Spinoff is NASA's annual publication featuring successfully commercialized NASA technology. This commercialization has contributed to the development of products and services in the fields of health and medicine, consumer goods, transportation, public safety, computer technology, and environmental resources.

When Michael Markesbery, future co-founder of Oros (Cincinnati, OH), climbed the tallest mountain in the Swiss Alps, he wore so many bulky layers that he could barely move his arms. He didn't know it, but something already existed that could make incredibly warm outerwear with far less bulk, and it owes much of its development to NASA.

The material — silica aerogel — was first invented nearly 100 years ago, before NASA was founded. Aerogels are a class of materials made by creating a kind of gel and then removing all the liquid through a process known as supercritical drying, leaving a porous solid filled with air. When made out of silica, or fused quartz, the resulting material has pores less than 1/10,000 the diameter of a human hair, or just a few nanometers. That nanoporous structure gives silica aerogel the lowest thermal conductivity of any known solid, which means it's an incredibly good insulator, and because the structure is 95 percent air, it is also extremely lightweight.

The possible applications for the material were obvious, but pure silica aerogel had a major downside. Silica, one of the key ingredients in glass, is brittle. As an aerogel, it would crack under the slightest pressure, so for decades, silica aerogel was hardly ever used.

Aerogel is one of the lightest known materials and one of the world's best insulators. Here, a delicate flower is protected from the blue-hot flame by a small chunk of silica aerogel.

In 1992, Kennedy Space Center mechanical engineer James Fesmire had an idea for a flexible aerogel insulator — a composite with the same ability to stop heat as traditional silica aerogel but one that would solve the brittleness problem. He wanted to use it to insulate the equipment that stored and transferred liquid fuel for the Space Shuttle, which needed to be kept at temperatures hundreds of degrees below zero.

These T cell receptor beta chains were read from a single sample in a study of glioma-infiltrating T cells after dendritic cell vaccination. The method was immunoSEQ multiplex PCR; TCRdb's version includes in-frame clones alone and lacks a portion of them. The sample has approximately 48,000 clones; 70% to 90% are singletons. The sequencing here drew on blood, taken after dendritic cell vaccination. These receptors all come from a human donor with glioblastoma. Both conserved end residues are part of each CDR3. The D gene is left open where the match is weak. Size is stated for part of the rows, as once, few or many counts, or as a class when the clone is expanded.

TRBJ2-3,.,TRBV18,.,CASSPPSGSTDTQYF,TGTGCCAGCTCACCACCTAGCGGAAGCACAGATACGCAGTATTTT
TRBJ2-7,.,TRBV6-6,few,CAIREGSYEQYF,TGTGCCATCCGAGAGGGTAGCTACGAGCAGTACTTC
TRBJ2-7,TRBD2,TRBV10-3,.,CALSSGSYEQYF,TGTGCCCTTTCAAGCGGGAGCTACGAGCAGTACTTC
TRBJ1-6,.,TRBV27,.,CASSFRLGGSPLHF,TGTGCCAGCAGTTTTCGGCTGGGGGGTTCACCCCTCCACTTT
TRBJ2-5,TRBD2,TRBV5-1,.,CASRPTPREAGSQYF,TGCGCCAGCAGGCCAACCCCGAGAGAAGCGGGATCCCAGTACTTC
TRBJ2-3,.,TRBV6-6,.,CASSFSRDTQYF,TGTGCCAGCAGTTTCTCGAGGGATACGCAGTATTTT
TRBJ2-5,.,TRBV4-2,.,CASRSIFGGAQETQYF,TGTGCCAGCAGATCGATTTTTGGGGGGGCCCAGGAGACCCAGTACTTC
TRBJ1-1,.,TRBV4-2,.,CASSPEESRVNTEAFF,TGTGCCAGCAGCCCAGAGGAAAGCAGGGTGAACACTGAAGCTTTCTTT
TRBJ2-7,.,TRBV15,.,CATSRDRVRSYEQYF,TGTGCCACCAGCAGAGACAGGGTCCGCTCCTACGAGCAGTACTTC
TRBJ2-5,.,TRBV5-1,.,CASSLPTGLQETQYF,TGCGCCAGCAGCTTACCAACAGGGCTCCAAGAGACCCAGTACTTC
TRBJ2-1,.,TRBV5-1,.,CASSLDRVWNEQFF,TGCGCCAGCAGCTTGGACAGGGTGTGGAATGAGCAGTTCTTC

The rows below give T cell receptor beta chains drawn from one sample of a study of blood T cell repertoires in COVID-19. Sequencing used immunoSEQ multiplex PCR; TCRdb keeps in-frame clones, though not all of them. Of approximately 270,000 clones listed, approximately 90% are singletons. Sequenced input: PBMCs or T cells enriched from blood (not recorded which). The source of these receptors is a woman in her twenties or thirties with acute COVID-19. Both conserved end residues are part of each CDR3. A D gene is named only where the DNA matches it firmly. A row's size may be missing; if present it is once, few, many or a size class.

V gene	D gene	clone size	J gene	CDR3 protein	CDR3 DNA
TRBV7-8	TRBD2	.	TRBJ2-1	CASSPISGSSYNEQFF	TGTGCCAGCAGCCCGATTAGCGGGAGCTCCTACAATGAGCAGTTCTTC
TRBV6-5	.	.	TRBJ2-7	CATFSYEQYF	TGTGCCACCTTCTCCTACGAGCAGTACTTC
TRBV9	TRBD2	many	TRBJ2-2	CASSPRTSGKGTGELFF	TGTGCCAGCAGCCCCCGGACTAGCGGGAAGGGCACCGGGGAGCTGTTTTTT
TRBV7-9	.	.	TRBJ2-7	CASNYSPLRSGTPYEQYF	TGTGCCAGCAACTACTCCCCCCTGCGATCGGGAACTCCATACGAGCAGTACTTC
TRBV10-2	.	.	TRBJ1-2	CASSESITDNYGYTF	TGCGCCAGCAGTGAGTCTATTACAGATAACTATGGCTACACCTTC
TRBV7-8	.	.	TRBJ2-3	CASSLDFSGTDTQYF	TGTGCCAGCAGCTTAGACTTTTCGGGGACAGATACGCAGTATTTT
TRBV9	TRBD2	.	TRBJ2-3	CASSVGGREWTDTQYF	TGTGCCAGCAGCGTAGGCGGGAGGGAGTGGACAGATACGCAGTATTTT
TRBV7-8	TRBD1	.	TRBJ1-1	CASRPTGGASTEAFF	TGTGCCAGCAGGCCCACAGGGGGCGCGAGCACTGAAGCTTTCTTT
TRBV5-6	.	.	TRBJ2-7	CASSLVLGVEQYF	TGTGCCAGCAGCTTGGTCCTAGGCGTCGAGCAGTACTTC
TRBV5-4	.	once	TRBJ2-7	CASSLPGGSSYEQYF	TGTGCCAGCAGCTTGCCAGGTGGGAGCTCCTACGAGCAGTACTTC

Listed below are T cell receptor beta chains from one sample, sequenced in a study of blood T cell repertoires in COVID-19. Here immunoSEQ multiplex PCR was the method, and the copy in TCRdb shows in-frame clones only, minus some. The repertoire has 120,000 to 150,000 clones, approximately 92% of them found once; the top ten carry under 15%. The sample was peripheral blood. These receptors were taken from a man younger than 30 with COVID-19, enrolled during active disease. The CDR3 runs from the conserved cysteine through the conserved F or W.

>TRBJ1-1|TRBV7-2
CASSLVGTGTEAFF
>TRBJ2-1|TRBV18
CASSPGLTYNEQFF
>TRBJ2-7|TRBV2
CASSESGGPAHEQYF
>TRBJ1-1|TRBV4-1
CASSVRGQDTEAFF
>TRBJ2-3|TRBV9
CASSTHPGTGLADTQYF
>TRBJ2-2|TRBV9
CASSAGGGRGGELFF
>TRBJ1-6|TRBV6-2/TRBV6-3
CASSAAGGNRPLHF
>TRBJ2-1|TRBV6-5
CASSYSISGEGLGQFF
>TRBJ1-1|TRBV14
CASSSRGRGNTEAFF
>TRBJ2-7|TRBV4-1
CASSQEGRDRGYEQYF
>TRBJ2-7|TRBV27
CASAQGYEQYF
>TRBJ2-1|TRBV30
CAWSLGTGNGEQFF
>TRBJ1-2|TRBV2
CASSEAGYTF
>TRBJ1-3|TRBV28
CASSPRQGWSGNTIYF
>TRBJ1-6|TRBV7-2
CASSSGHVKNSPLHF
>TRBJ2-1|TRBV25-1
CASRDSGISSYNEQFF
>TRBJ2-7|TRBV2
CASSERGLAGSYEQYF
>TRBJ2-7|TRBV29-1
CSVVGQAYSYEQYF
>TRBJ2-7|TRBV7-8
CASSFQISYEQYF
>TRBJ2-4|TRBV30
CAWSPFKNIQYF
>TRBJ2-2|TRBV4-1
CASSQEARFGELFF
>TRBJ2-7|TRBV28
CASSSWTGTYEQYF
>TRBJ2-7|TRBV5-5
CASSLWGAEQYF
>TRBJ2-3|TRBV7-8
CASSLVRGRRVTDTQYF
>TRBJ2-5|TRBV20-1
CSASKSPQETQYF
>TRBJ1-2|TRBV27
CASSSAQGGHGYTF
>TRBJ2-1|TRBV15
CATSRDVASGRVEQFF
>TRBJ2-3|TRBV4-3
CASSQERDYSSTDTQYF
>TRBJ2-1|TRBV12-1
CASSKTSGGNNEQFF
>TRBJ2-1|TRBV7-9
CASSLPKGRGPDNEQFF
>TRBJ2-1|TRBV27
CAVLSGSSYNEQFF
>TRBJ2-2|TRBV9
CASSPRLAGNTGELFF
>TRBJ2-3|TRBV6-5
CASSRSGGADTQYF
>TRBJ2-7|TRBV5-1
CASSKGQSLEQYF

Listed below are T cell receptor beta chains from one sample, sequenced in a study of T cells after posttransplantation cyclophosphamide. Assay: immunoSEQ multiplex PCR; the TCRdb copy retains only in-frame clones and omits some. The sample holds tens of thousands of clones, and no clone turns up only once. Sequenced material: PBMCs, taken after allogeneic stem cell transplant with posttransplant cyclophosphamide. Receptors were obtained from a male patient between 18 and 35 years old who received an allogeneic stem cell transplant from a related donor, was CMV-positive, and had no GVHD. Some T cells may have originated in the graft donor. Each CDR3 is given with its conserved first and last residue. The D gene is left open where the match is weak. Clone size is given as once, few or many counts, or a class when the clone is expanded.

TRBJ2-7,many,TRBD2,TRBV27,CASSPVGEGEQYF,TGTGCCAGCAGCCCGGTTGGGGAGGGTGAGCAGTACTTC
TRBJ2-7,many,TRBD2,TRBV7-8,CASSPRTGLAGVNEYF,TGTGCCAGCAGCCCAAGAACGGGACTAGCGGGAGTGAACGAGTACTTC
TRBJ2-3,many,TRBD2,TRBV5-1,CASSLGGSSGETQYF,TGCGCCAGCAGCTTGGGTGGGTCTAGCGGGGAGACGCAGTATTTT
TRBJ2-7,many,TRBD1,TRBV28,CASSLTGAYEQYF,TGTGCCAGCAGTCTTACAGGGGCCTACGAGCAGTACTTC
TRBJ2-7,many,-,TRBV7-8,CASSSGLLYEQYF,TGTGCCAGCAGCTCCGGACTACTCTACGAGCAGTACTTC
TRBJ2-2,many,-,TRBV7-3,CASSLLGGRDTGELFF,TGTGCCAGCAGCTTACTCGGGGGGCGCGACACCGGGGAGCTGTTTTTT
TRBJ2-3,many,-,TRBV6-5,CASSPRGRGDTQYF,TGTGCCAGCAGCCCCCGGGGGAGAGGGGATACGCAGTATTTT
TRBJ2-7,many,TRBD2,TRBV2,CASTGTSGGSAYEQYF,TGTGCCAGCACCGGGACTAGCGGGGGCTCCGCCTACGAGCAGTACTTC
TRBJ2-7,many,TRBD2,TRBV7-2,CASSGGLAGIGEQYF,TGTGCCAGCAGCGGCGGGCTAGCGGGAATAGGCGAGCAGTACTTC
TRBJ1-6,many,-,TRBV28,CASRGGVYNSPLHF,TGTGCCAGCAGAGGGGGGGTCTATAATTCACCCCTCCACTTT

The following year, Kennedy awarded a Small Business Innovation Research (SBIR) contract to Aspen Systems Inc. to work on creating that flexible, durable, easy-to-use form of aerogel. The company developed aerogel composite blankets that fill the spaces of a fiber web with silica aerogel. Aspen saw that it had a marketable product and spun off a division called Aspen Aerogels Inc. to sell its flexible aerogel commercially. The material found a home in many applications outside the space industry, including building and construction, appliances and refrigeration equipment, and more.

All of this happened well before Markesbery summited in Switzerland, but he didn't find out about aerogel until several years later, when he won a scholarship from the Astronaut Scholarship Foundation for his undergraduate research. As part of the award, he met astronaut Robert Gibson, from whom he finally learned about the material. The scholarship also came with $10,000, which he and his partners combined with their own money and began working with different aerogel manufacturers.

They ultimately came across Aspen Aerogels, launched a Kickstarter campaign, and started selling Oros's first product: the Lukla jacket, insulated with Aspen's aerogel blankets. They quickly raised more than $300,000 and sold more than 1,100 jackets, all featuring the aerogel blankets developed with NASA funding.

Oros boasted customers could wear a Lukla jacket “with no layers and be perfectly warm in even the most extreme temperatures,” thanks to its NASA-tested and approved aerogel insulation. When they made the original jacket with the aerogel blankets, they learned that they were amazing insulators and good for apparel, but not great. The silica tended to flake out of the fiber blanket with movement — a problem for a jacket intended for athletes. The silica aerogel itself also tends to suck out moisture on contact, so it would dry out the skin. That meant the insulation had to be encapsulated, which cut the breathability down to virtually zero.

Oros makes extra-lightweight outerwear lined with aerogel-infused insulation. NASA helped drive the innovations that made aerogel practical for apparel.

The company came up with a proprietary way to use aerogel in a flexible polymer composite, which provides more structure and stability than the fiber blanket. It also increases breathability for comfort and reduces the overall weight of the insulation. As a result, the next-generation jacket is at least 40 percent lighter than the original, weighing in at just 2.5 pounds or less. The proprietary insulation, called SolarCore, is used in its jackets, gloves, leggings, snow pants, and base-layer shirts. Oros claims the insulation is so warm, it has added zippered vents in the jacket and snow pants in case the wearer overheats — all with just 3 millimeters of insulation.

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